World Book Day the UCL Way
Zehrah Heesan takes a look at UCL’s most readable alumni
So it’s World Book Day and as you’d expect I’ll be spending the rest of this article encouraging you to free your minds within the paper-based realms of imagination. However, this World Book Day, instead of skulking around Waterstones until you get your £1 off voucher (which, let’s face it, you’ll never actually use), why don’t you delve into UCL’s past and discover the works of some of our literary Alumni.
1. Stella Gibbons
Her most famous work, Cold Comfort Farm, is a satirical parody of the literary style of Thomas Hardy (a former Kings student; seems as though the rivalry is in our blood). The novel centres on the 19-year old ‘Flora Poste’, independent woman extraordinaire, who applies her common sense and wit to solve problems at her Aunt’s farm. So maybe you’re still sceptical and thinking along the lines of Virginia Woolf who said about Gibbons: “Who is she? What is this book?” However, Gibbons won the Prix Femina-Vie Heureuse at the Institut Français in 1934 and enjoyed immediate success. And in true UCL-leftist-feminist-socialist shit-stirring fashion, the novel was banned in the Irish Free State because of its endorsement of contraception. So give it a chance and give it a read, especially if comic-socio-literary commentary is your thing.
2. Rabindranath Tagore
His collection of poems, Gitanjali, have been said to consist of the most “profoundly sensitive, fresh and beautiful verse”. This resulted in him winning the Nobel Prize for Literature in 1913 and he was in fact the first non-European to receive the award. Impressive stuff.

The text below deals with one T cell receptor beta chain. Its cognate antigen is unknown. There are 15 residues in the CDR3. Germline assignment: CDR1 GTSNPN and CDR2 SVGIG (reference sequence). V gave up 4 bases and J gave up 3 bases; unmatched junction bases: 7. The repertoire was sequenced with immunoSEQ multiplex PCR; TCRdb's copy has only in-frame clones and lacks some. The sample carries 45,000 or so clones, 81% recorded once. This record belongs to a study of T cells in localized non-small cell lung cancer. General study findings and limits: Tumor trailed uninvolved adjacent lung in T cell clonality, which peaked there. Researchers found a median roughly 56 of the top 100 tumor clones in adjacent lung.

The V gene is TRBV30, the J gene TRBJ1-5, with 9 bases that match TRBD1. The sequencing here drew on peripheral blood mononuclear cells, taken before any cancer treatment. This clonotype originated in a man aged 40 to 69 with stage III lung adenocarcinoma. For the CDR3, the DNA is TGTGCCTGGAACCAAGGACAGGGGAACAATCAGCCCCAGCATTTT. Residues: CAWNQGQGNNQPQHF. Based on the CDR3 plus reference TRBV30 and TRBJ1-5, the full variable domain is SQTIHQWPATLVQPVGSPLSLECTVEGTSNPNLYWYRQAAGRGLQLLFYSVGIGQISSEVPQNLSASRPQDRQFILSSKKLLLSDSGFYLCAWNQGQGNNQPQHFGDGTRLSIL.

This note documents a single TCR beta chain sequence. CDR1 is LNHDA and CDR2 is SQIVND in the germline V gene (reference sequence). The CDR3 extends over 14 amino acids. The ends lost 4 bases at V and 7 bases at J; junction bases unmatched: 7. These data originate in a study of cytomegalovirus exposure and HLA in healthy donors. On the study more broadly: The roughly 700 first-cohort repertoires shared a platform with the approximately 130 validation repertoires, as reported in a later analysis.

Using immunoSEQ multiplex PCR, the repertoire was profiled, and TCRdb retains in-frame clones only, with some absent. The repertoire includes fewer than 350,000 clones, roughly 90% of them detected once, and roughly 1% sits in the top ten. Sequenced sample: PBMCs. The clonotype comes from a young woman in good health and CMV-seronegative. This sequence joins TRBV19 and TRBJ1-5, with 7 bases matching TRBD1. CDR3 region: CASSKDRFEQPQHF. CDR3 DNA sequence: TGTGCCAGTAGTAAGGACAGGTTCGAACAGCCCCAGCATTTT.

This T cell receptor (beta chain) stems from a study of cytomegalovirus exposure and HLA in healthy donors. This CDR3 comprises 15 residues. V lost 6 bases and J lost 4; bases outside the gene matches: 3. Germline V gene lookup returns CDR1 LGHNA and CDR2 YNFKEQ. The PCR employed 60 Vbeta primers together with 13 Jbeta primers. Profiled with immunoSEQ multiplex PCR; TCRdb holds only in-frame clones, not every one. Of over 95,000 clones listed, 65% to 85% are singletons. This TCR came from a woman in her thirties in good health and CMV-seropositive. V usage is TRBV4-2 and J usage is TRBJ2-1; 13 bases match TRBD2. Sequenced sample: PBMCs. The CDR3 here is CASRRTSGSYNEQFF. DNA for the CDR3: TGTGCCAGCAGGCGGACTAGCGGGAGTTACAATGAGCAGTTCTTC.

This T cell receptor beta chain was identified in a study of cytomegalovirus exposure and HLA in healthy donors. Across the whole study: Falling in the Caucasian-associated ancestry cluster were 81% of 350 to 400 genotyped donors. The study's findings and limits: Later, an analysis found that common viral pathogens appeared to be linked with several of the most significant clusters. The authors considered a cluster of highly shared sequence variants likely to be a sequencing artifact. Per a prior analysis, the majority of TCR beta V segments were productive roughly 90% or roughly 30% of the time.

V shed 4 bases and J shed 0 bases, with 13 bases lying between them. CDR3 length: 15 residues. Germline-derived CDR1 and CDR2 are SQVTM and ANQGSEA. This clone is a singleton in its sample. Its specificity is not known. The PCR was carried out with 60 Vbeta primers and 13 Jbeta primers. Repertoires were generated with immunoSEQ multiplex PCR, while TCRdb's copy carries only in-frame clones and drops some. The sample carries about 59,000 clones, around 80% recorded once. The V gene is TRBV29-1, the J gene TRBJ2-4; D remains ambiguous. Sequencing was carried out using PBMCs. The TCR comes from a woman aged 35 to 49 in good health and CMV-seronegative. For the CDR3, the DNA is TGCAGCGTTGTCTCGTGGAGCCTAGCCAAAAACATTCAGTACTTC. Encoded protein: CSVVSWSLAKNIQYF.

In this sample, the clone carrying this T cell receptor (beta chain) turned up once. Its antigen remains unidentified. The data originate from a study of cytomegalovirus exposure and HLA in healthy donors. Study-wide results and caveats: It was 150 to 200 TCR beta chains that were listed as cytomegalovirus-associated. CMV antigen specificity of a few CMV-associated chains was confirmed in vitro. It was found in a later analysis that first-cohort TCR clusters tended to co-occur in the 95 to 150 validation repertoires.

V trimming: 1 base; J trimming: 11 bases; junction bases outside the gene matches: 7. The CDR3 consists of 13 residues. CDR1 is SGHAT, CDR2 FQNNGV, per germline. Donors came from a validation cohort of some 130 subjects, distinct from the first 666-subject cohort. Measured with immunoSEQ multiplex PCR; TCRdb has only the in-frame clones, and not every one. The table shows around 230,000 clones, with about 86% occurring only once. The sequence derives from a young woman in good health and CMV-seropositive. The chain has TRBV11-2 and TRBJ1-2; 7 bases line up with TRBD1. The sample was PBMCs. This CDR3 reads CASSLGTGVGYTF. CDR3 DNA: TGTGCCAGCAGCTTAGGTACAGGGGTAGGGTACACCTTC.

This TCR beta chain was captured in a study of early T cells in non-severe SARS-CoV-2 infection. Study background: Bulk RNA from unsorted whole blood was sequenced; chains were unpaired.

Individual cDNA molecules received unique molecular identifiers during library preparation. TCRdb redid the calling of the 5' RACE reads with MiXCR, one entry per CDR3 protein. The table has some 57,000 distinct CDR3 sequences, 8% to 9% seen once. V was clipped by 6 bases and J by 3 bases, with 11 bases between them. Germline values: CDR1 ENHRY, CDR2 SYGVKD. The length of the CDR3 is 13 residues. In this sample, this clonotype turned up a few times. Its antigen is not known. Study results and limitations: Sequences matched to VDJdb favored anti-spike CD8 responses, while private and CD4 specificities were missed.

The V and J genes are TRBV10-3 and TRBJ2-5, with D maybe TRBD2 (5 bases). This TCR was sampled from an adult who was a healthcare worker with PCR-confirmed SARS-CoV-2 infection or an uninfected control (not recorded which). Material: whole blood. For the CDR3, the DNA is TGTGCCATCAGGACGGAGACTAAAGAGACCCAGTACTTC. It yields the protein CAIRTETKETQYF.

3. Robert Browning
Finally. Someone you can boast about. Indeed, Robert Browning went to your university. And who wouldn’t love the man that opens a poem where he is taking his second wife on a tour of his house with the lines “That’s my Last Duchess’ painted on the wall, looking as if she were alive…” That’s a disconcerting start to any new marriage. He is the pride of our UCL literary Alumni. Er…just try not to mention fact that he left UCL after a year…
4. Raymond Briggs
You recognise that name don’t you? Well, you should, this guy is an absolute legend. He managed to encapsulate the essence of childhood and Christmas (the two best things in the world) in his most famous work. You watched the Channel 4 adaptation of it without fail every Christmas morning and marvelled at the angelic tones of Peter Auty. The Snowman, with its joyful yet tear-jerking ending has had generations enthralled and will continue to do so for decades to come. And we owe it all to Mr Briggs. Good man.
5. G.K Chesterton
With 80 books, hundreds of poems, 200 short stories, 4000 essays and a few plays under his rather large belt, Chesterton evidently had too much spare time on his hands. He however, has made a lasting impact with his reason apologetics to the extent that Time magazine called him the “prince of paradox.” A man of power and influence, he owned C.S Lewis who converted to Christianity after reading Chesterton’s The Everlasting Man. Just overlook the fact he studied at Slade and just took literature classes at UCL.
So, as it turns out, UCL has produced its fair share of literary legends. It doesn’t matter that one of them produced a wordless book, or that two ended up leaving. The point is that something within the walls of Gower Street stimulated these five individuals, leading to the creation of some of the most inspiring works of our time. But my main plea to you all on this fine summer’s(ish) day is that even if you don’t read any of the above suggestions (which you probably won’t); use this World Book Day to at least broaden your literary horizons. Anyway, you’re already half way there by reading The Buzz.